It’s okay to admit it, there’s freedom in acknowledging procrastination is sabotaging your best made plans. For you, it may be a lifetime pattern, not finishing something until the deadline is looming, or not taking care of things until you can’t stand the site of your filthy car any more, or the stack of clothes on your bed that you’ve moved 15 times now to sleep.
When you stop to consider (and I hope you have) why you procrastinate—is it because “you just don’t, or didn’t feel like it?” Now think about it, every time you walk by the thing you need to do, you see it—it waves at you, or sticks its tongue out at you to say, “Hey! I’m still here waiting for you to take care of me.” And the longer you ignore it, the heavier it gets, and the more dread and guilt you feel.
I know because I’ve done it. I am at the root, motivated by deadlines, due dates and deliverables. It’s my true nature. Yet, my home is always clean, orderly and picked up (my bed is made when I leave it, the dishes are done before bed, and you won’t find any clothes lying around because personally, I can’t stand the mess) because that is also how I roll. The little things cause clutter; the phone call you need to make, the new software you need to learn, keeping your financials up-to-date, the To Do list that is only partially completed.
I’ve been asked on many occasions, how to change a habit. Here are a few thoughts I often share.
#1 – Recognize that it is a pattern, it is how you’ve functioned…up until now.
The great news is you always have a choice, every day you get to choose what action you take, what you respond, or choose not to respond to (this include technology distractions-energy vampires)
#2 – Decide why you want to change your pattern.
Can you find a rational reason that is motivating enough for you to shift the behavior? You cannot decide to lose weight because your husband or wife wants you to. You are the only person you can change and pleasing someone else isn’t motivation – that’s people pleasing.
#3 – Ask yourself, “Am I motivated by reward or consequence?”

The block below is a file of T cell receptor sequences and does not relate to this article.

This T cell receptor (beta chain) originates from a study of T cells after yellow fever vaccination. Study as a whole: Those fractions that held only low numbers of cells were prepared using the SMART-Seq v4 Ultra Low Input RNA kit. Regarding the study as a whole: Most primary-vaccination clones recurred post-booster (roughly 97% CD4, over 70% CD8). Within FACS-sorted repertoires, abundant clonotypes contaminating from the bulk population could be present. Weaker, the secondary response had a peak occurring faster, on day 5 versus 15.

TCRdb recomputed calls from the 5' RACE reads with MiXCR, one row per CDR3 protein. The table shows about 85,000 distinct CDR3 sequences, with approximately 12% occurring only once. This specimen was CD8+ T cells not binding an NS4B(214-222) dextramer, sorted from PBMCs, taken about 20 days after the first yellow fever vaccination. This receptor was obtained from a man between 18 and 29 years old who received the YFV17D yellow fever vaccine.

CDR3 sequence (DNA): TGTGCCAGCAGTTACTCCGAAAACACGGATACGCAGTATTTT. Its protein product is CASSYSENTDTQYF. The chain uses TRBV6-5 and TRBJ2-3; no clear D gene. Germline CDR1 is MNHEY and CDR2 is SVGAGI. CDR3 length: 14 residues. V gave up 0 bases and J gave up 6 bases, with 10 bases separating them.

Are you motivated by seeing more money in your bank account, which inspires you to take the action required to earn the bonus or sale in front of you? Are you motivated by seeing yourself in the size smaller outfit you fell in love with and want to buy?
Does reward not even rattle your chain, leaving you on the couch TV surfing and ignoring what you promised yourself you would do this year? If that is the case, you may be motivated by consequence.
It goes like this, if you do not clean out your car, or finish the planning on your upcoming project you commit to do something you really dislike…or hate. You write a check for $250 or $500 (or more, something painful) to a cause you don’t agree with, or you commit to go snowshoeing with your significant other or friend, when you hate the cold and fell 29 times on the last excursion. It’s creating a consequence that will be so painful for you, you’ll take action.
A client of mine recently made a commitment to take a person at work to lunch if she didn’t complete what she had committed to do. And she did not like that person!
Changing a pattern or habit is no different that taking an alternate route home. Every day you drive to and from work (or you used to before working from home) and if I stopped and asked you about your trip or a street name on the way, it is likely you couldn’t remember it (or the color of the lights on your dashboard) because you were on auto-pilot.
When I first bought my new home, I got lost driving to it more than once because I attempted to come from another direction and wing it, when I didn’t know the neighborhood. Now? you guessed it, auto-pilot, I don’t even notice the route.
Shifting patterns isn’t that difficult. It’s the willingness to create change (oh that word again!) and improve yourself and your life. It is removing the emotion from the decision. Letting of of the “I don’t feel like it,” and executing tasks as though you were programmed to do it and it is easy. Make a commitment to read a new book, watch less TV, spend more time with the dogs, or the kids, save money before you spoil yourself, follow through on your exercise goal, and easily say no to the cookie that beckons you.
It’s time to break up with procrastination and create a new relationship with what feels lighter, what has no heavy energy and dread to carry around, meet FREEDOM, your new (and true) best friend.